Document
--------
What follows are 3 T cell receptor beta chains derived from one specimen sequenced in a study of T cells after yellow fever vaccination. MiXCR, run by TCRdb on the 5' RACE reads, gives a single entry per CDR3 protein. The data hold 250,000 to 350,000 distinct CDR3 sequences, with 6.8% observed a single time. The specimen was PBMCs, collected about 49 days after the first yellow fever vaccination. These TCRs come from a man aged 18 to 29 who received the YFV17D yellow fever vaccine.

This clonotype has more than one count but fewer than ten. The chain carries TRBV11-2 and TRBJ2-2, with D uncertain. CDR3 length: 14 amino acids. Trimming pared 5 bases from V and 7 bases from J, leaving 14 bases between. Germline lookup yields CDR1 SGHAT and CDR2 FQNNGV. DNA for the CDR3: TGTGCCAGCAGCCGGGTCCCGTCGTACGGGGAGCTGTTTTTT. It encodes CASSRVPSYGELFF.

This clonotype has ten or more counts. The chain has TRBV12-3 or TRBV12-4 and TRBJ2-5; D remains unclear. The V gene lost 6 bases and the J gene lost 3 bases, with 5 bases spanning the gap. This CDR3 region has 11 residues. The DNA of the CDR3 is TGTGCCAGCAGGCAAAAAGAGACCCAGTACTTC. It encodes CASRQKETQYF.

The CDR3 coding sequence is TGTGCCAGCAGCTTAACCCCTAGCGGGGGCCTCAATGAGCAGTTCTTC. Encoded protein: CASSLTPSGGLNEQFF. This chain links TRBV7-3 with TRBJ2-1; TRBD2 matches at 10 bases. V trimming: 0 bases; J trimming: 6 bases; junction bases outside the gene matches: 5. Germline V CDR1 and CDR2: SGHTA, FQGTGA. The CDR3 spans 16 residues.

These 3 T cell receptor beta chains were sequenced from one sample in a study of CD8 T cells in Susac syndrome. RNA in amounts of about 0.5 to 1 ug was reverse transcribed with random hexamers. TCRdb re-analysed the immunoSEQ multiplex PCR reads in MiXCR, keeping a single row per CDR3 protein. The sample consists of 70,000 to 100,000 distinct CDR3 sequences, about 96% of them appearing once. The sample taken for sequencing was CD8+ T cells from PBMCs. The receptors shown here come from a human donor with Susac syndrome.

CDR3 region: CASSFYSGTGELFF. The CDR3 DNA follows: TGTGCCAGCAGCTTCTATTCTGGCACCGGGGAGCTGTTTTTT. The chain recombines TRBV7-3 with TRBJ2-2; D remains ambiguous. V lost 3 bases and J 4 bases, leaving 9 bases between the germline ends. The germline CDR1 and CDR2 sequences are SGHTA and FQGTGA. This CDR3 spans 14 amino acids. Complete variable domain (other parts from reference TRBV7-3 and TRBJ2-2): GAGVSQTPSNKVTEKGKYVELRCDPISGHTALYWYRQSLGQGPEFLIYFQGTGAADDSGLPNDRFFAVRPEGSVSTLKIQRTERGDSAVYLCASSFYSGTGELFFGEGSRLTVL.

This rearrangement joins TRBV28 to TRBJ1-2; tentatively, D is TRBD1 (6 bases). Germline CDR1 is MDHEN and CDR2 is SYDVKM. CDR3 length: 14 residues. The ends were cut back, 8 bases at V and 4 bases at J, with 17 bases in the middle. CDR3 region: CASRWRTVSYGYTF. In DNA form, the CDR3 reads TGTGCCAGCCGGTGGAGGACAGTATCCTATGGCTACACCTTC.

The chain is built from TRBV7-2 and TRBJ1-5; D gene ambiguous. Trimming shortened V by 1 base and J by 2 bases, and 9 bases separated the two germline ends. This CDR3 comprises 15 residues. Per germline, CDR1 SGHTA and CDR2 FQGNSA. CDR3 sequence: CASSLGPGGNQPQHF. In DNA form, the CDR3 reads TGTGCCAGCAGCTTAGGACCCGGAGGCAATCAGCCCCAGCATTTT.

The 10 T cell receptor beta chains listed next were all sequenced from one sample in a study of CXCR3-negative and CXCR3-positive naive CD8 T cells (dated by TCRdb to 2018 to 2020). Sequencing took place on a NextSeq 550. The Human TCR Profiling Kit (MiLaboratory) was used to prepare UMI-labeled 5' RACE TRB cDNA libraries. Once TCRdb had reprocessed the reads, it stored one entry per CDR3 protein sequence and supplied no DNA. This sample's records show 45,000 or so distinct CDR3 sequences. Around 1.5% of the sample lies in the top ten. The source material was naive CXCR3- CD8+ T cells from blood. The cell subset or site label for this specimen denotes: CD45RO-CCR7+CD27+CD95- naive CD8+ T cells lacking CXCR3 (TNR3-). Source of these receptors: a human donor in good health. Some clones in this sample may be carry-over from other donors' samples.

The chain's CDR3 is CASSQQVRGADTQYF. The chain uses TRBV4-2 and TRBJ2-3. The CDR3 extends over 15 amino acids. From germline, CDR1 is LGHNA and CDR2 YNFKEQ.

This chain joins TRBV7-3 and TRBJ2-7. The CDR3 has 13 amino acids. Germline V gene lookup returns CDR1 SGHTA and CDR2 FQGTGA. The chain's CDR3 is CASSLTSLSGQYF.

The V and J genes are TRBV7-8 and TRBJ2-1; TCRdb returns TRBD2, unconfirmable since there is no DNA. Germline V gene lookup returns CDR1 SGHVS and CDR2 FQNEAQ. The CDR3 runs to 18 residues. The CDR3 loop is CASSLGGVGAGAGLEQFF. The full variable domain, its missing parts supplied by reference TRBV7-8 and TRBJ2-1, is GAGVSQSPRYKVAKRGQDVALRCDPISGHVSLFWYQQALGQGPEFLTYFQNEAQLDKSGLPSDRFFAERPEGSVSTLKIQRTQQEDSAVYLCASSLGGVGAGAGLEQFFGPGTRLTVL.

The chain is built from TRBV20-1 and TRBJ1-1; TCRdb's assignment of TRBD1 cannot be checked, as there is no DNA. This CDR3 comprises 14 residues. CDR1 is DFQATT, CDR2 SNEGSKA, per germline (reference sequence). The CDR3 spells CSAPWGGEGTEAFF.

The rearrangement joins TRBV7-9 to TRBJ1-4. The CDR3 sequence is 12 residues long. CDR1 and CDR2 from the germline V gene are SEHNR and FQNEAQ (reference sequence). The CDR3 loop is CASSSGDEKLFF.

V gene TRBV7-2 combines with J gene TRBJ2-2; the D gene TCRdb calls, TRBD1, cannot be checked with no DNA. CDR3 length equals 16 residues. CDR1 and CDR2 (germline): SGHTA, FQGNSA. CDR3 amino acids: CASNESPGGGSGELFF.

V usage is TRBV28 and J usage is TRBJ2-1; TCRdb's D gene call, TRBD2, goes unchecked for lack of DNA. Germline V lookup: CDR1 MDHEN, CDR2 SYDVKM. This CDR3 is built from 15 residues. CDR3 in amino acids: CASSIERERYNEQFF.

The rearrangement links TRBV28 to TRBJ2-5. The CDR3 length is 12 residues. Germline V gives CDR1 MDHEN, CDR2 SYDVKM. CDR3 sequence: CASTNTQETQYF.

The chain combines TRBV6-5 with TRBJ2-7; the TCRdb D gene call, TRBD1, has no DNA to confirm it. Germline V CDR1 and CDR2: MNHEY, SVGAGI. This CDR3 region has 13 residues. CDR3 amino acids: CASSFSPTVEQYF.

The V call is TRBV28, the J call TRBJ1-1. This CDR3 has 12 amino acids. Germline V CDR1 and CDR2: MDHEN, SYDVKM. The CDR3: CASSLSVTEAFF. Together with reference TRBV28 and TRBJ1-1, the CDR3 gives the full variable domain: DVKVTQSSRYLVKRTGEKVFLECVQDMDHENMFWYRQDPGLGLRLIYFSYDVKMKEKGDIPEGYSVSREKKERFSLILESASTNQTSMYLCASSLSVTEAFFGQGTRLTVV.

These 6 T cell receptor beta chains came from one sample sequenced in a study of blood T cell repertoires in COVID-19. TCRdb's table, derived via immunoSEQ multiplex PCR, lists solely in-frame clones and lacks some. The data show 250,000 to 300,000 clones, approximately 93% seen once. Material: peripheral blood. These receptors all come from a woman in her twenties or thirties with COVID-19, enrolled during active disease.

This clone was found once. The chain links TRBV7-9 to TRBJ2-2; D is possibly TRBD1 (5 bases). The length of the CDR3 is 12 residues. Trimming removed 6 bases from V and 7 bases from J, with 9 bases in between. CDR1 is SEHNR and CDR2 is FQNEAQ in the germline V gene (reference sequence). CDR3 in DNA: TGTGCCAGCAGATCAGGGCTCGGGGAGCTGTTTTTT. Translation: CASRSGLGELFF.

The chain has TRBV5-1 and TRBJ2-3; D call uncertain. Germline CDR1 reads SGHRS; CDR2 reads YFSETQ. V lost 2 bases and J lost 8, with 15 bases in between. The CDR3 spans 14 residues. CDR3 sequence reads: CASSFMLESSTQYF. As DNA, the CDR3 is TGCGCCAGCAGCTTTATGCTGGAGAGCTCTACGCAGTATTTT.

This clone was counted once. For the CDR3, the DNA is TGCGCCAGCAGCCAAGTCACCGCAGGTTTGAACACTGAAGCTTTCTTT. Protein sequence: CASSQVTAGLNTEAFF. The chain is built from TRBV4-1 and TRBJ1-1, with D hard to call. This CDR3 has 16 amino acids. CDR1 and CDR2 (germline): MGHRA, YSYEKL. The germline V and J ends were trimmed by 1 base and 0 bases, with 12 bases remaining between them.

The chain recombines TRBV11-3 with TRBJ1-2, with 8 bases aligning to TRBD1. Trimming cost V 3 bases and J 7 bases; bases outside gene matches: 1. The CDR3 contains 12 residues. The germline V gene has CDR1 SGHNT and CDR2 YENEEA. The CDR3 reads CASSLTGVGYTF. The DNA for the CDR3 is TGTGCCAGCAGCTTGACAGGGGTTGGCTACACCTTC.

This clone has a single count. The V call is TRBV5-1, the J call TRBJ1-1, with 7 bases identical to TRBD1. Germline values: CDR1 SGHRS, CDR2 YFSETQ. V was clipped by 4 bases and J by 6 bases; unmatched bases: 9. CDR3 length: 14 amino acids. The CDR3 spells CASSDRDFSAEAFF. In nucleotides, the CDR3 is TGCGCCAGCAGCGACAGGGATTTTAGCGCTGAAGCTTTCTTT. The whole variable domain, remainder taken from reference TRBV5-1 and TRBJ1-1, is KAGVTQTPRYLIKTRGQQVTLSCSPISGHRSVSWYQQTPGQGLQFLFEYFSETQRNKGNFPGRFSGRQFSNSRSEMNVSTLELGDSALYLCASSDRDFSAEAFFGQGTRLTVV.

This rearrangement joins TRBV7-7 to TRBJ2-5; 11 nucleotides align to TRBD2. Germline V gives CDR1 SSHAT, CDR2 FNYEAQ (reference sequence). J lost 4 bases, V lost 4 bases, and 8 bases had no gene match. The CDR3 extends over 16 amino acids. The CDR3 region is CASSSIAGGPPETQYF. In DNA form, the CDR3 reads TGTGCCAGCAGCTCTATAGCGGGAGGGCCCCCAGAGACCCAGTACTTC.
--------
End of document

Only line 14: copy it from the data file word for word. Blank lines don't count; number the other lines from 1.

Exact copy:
The rearrangement joins TRBV7-9 to TRBJ1-4. The CDR3 sequence is 12 residues long. CDR1 and CDR2 from the germline V gene are SEHNR and FQNEAQ (reference sequence). The CDR3 loop is CASSSGDEKLFF.